“Because it’s science, that’s why!”

To answer the question that has turned up several times in my “searches” statistics:

Knowing your parts of speech allows you to write sentences that delight both your English teacher and your readers.

For example, if you don’t know your parts of speech, you won’t know when you’ve broken the “rule” about not using adjectives and adverbs. Knowing your parts of speech can make learning a second language much easier. If you get bored easily, then knowing your parts of speech can provide you with hours of entertainment–don’t just stand in line at the grocery store, copy-edit the headlines on the tabloids! Also, it makes you a kick-ass Mad Libs player.

In all seriousness, though, I have found that knowing an adverb from an adjective from a direct object has been the most helpful in learning other languages, as well as in my writing. For instance, the simplest sentence construction in Japanese is: [Noun] is [noun/adjective]. In Japanese, the verb always comes at the end of a sentence, and there is a particle that marks the end of the subject. This makes it dead easy to make up declarative sentences, such as: sora wa aoi desu. Sora ([the]sky) is the subject; wa is the subject-marker particle; aoi (blue) is an adjective; desu (is) is the verb. [The] sky is blue. (Japanese has no articles. On the other hand, German has at least nine.)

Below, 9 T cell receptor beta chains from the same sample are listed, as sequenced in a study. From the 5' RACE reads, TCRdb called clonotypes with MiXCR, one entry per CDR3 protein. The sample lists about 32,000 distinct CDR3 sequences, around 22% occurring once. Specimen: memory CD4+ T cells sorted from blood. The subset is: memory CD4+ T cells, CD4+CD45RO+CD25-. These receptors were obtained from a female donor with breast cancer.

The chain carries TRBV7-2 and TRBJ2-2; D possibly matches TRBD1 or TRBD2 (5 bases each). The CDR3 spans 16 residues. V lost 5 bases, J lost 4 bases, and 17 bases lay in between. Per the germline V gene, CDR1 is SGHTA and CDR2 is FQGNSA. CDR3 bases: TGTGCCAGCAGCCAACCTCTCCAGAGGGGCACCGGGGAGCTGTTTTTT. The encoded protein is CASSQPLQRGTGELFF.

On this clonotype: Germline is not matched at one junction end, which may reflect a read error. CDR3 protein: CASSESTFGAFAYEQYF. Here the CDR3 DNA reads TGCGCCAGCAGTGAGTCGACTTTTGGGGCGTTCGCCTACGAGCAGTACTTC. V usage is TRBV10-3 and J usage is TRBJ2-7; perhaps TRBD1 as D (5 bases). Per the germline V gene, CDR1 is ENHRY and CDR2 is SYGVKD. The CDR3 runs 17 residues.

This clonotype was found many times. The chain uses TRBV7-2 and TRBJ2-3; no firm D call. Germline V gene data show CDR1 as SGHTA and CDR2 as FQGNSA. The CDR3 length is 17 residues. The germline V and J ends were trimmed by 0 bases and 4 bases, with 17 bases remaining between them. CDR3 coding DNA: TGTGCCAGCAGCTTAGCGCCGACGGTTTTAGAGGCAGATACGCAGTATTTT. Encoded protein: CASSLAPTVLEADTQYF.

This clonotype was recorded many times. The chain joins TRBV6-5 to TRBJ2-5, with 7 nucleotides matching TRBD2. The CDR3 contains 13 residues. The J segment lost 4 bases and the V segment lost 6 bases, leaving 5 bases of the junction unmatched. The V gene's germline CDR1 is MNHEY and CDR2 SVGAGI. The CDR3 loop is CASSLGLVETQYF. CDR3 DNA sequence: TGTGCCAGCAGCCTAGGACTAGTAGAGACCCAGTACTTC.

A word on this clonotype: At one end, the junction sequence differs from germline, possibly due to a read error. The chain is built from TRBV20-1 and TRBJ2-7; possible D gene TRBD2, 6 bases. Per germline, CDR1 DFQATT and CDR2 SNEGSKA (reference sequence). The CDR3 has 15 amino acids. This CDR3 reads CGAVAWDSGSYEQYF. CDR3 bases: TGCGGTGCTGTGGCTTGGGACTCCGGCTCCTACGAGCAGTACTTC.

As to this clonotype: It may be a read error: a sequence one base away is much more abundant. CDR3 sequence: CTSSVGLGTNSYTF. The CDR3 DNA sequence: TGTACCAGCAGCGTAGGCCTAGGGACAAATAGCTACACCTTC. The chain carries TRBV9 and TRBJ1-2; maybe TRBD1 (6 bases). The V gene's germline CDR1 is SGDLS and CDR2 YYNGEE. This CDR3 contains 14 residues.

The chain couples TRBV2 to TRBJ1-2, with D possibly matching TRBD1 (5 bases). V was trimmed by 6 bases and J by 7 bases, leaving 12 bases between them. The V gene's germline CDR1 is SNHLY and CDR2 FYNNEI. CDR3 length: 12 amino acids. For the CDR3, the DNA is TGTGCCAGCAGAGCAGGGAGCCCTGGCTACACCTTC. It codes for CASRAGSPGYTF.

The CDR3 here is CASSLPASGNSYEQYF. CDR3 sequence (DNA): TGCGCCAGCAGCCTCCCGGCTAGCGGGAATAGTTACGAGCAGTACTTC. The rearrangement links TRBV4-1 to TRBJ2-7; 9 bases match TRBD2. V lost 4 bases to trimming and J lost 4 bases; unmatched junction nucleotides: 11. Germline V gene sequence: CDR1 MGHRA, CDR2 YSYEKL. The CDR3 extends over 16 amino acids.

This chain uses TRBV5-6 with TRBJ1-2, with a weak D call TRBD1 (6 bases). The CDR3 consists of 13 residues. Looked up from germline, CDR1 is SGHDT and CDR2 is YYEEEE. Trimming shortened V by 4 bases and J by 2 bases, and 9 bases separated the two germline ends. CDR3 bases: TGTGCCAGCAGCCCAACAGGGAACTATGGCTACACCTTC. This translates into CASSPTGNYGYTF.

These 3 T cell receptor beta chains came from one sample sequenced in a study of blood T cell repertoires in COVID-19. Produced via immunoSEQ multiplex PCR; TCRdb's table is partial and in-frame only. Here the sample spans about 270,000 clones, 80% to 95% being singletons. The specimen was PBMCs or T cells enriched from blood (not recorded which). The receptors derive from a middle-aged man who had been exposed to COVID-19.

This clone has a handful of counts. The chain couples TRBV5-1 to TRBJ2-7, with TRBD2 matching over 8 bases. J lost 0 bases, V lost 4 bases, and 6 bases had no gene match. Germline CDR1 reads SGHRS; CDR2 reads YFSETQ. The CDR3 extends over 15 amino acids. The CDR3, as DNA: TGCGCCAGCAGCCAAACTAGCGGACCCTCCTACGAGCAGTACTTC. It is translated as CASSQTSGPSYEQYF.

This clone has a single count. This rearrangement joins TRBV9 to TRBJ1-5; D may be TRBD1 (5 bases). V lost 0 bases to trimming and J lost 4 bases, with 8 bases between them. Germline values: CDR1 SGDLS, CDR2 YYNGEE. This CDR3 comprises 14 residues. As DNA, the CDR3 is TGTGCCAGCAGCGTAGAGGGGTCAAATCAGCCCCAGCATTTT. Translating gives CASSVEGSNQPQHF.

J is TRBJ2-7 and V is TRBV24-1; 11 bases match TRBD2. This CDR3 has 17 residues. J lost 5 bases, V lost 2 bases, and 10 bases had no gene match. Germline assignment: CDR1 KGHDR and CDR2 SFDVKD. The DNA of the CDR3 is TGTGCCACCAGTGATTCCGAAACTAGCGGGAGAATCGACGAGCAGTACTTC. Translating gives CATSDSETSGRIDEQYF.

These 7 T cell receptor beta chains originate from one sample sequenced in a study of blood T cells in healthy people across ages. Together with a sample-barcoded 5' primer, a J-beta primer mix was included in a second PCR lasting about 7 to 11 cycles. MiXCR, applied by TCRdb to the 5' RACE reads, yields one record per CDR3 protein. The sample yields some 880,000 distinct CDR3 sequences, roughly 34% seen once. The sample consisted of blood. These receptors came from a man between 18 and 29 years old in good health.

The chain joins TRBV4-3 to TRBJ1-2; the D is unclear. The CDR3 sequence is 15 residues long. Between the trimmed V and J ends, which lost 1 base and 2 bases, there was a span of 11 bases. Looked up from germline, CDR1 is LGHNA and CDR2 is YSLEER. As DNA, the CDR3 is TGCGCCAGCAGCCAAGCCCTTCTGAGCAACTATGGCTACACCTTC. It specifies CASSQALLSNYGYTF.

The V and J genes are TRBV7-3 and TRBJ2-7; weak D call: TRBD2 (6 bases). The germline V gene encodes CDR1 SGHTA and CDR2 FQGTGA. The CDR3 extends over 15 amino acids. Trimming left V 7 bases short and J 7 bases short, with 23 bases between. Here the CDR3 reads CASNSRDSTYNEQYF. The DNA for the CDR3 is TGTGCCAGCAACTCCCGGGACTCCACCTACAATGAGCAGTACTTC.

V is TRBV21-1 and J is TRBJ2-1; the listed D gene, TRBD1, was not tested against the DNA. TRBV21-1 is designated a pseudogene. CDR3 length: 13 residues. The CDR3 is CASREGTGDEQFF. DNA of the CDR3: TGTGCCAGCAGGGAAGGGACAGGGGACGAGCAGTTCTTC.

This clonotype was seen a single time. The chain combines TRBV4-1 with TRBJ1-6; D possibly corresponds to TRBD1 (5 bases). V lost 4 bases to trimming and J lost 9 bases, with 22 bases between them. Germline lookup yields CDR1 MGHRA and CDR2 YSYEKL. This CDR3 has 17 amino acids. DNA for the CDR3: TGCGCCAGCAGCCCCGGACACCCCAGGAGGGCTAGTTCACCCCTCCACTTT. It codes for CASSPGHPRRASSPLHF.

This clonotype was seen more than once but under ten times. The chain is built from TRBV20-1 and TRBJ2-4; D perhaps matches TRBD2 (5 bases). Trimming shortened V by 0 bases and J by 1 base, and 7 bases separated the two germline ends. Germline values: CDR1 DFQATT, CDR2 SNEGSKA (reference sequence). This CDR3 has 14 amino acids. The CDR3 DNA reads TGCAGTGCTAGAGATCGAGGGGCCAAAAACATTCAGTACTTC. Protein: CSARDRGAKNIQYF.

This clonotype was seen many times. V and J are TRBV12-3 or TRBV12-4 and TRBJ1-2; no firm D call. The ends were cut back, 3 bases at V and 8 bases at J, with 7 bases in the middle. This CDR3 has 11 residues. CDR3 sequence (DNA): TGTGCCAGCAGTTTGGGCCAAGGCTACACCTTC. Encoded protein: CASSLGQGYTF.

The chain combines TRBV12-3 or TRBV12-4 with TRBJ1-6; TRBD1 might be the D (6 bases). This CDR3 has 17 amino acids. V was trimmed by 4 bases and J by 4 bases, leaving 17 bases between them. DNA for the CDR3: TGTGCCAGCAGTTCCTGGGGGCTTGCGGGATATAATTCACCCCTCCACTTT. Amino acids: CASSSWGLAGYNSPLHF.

More complex sentences are just as simple (providing you have the vocabulary). Watashi no neko wa kuro desu. Watashi (I) is a pronoun; no is a possessive particle (essential an apostrophe-S); neko (cat) is a noun; wa is the subject marker — this makes ‘watashi no neko’ (my cat) the subject. What about my cat? Well, we already know where to look for the verb, and it’s the same as the first time, so we know that my cat is…something. In this case, it’s another adjective: kuro (black). My cat is black.

How about something a little more exciting? Here’s this one:

Watashi no neko wa neko no tabemono wo tabemashita. We already know what the subject is: my cat. Same construction as before, pronoun + possessive particle + noun being possessed. Then we have another possession: neko no tabemono. Tabemono is ‘food’ (literally ‘eating thing’, tabemasu = to eat, mono = thing), so it’s cat food. There’s a new particle, wo, which usually denotes that what came before is a direct object. And, at the end as usual, we have the verb tabemashita (ate; past-tense form of ‘tabemasu’).

So, in English, we have the sentence: My cat ate cat food. What was eaten? Cat food. (And yes, I suppose the narrowest answer is just ‘food’, but I’m not being that picky.)

Now that we know what goes in each slot, we can make up Japanese sentences all day long. Watashi no neko wa ninjin wo tabemasen. (My cat didn’t eat [a] carrot.) Anata no mimizu wa kowaii desu. (Your earthworm is scary.) Kore uma wa shiawase desu. (This horse is happy.) Anata no uma wa watashi no ninjin wo tabemashita. (Your horse ate my carrot. [Explains why the horse is happy.])

And that is just one of the reasons that it’s good–vital, even–to know your parts of speech.